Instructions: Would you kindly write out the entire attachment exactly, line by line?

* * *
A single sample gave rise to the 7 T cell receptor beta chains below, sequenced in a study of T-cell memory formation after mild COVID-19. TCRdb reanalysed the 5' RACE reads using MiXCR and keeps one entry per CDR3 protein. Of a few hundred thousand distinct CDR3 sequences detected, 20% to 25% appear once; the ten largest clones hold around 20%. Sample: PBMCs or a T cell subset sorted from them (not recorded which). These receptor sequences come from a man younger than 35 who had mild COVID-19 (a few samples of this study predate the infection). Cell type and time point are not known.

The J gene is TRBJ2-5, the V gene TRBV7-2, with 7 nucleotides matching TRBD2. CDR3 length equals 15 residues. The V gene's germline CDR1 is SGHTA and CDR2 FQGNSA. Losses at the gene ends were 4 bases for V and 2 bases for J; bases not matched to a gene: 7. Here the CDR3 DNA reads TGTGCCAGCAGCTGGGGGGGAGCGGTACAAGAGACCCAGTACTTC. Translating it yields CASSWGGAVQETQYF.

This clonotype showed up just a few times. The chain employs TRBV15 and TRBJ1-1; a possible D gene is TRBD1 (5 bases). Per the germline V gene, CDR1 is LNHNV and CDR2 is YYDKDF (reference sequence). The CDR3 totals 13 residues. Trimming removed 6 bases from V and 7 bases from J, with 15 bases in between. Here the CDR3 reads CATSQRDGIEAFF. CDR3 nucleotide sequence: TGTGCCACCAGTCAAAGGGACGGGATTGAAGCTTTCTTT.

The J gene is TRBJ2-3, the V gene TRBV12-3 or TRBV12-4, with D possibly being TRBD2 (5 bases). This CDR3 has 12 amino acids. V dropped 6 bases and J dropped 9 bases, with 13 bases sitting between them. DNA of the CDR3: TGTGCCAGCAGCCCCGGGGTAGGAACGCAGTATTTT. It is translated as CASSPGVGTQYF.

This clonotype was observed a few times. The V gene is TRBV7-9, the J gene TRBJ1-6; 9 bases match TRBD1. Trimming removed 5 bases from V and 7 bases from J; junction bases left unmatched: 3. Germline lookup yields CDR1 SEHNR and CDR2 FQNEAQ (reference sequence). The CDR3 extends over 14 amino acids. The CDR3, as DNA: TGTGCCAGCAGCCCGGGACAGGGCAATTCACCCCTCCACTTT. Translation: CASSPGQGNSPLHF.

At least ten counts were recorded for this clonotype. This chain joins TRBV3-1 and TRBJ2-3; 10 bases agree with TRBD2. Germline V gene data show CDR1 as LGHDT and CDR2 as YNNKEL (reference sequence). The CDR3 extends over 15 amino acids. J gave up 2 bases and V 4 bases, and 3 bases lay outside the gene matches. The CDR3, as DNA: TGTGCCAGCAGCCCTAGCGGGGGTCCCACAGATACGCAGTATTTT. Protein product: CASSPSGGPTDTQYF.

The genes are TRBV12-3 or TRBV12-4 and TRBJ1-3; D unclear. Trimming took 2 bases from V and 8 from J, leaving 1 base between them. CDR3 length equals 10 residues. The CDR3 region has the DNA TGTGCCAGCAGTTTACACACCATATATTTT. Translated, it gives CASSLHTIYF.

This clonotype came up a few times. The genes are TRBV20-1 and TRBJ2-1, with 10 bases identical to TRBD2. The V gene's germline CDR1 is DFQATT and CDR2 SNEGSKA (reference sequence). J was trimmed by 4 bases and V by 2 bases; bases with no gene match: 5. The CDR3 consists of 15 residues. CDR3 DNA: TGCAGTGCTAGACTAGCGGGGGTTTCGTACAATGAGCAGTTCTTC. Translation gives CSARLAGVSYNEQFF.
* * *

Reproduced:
A single sample gave rise to the 7 T cell receptor beta chains below, sequenced in a study of T-cell memory formation after mild COVID-19. TCRdb reanalysed the 5' RACE reads using MiXCR and keeps one entry per CDR3 protein. Of a few hundred thousand distinct CDR3 sequences detected, 20% to 25% appear once; the ten largest clones hold around 20%. Sample: PBMCs or a T cell subset sorted from them (not recorded which). These receptor sequences come from a man younger than 35 who had mild COVID-19 (a few samples of this study predate the infection). Cell type and time point are not known.

The J gene is TRBJ2-5, the V gene TRBV7-2, with 7 nucleotides matching TRBD2. CDR3 length equals 15 residues. The V gene's germline CDR1 is SGHTA and CDR2 FQGNSA. Losses at the gene ends were 4 bases for V and 2 bases for J; bases not matched to a gene: 7. Here the CDR3 DNA reads TGTGCCAGCAGCTGGGGGGGAGCGGTACAAGAGACCCAGTACTTC. Translating it yields CASSWGGAVQETQYF.

This clonotype showed up just a few times. The chain employs TRBV15 and TRBJ1-1; a possible D gene is TRBD1 (5 bases). Per the germline V gene, CDR1 is LNHNV and CDR2 is YYDKDF (reference sequence). The CDR3 totals 13 residues. Trimming removed 6 bases from V and 7 bases from J, with 15 bases in between. Here the CDR3 reads CATSQRDGIEAFF. CDR3 nucleotide sequence: TGTGCCACCAGTCAAAGGGACGGGATTGAAGCTTTCTTT.

The J gene is TRBJ2-3, the V gene TRBV12-3 or TRBV12-4, with D possibly being TRBD2 (5 bases). This CDR3 has 12 amino acids. V dropped 6 bases and J dropped 9 bases, with 13 bases sitting between them. DNA of the CDR3: TGTGCCAGCAGCCCCGGGGTAGGAACGCAGTATTTT. It is translated as CASSPGVGTQYF.

This clonotype was observed a few times. The V gene is TRBV7-9, the J gene TRBJ1-6; 9 bases match TRBD1. Trimming removed 5 bases from V and 7 bases from J; junction bases left unmatched: 3. Germline lookup yields CDR1 SEHNR and CDR2 FQNEAQ (reference sequence). The CDR3 extends over 14 amino acids. The CDR3, as DNA: TGTGCCAGCAGCCCGGGACAGGGCAATTCACCCCTCCACTTT. Translation: CASSPGQGNSPLHF.

At least ten counts were recorded for this clonotype. This chain joins TRBV3-1 and TRBJ2-3; 10 bases agree with TRBD2. Germline V gene data show CDR1 as LGHDT and CDR2 as YNNKEL (reference sequence). The CDR3 extends over 15 amino acids. J gave up 2 bases and V 4 bases, and 3 bases lay outside the gene matches. The CDR3, as DNA: TGTGCCAGCAGCCCTAGCGGGGGTCCCACAGATACGCAGTATTTT. Protein product: CASSPSGGPTDTQYF.

The genes are TRBV12-3 or TRBV12-4 and TRBJ1-3; D unclear. Trimming took 2 bases from V and 8 from J, leaving 1 base between them. CDR3 length equals 10 residues. The CDR3 region has the DNA TGTGCCAGCAGTTTACACACCATATATTTT. Translated, it gives CASSLHTIYF.

This clonotype came up a few times. The genes are TRBV20-1 and TRBJ2-1, with 10 bases identical to TRBD2. The V gene's germline CDR1 is DFQATT and CDR2 SNEGSKA (reference sequence). J was trimmed by 4 bases and V by 2 bases; bases with no gene match: 5. The CDR3 consists of 15 residues. CDR3 DNA: TGCAGTGCTAGACTAGCGGGGGTTTCGTACAATGAGCAGTTCTTC. Translation gives CSARLAGVSYNEQFF.